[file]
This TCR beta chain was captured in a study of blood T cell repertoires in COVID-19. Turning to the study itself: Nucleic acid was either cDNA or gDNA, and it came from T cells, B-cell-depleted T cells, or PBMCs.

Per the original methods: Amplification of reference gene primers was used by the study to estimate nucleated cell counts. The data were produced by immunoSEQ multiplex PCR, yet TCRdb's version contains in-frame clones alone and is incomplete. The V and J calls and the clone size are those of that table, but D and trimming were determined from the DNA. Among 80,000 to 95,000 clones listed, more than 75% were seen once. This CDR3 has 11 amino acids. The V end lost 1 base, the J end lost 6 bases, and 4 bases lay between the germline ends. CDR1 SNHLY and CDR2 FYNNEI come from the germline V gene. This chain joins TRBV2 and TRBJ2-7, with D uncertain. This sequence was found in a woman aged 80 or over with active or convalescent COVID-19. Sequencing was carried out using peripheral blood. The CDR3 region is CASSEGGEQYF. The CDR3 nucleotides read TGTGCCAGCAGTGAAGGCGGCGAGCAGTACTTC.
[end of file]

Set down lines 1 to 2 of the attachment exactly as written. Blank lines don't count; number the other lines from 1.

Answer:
This TCR beta chain was captured in a study of blood T cell repertoires in COVID-19. Turning to the study itself: Nucleic acid was either cDNA or gDNA, and it came from T cells, B-cell-depleted T cells, or PBMCs.

Per the original methods: Amplification of reference gene primers was used by the study to estimate nucleated cell counts. The data were produced by immunoSEQ multiplex PCR, yet TCRdb's version contains in-frame clones alone and is incomplete. The V and J calls and the clone size are those of that table, but D and trimming were determined from the DNA. Among 80,000 to 95,000 clones listed, more than 75% were seen once. This CDR3 has 11 amino acids. The V end lost 1 base, the J end lost 6 bases, and 4 bases lay between the germline ends. CDR1 SNHLY and CDR2 FYNNEI come from the germline V gene. This chain joins TRBV2 and TRBJ2-7, with D uncertain. This sequence was found in a woman aged 80 or over with active or convalescent COVID-19. Sequencing was carried out using peripheral blood. The CDR3 region is CASSEGGEQYF. The CDR3 nucleotides read TGTGCCAGCAGTGAAGGCGGCGAGCAGTACTTC.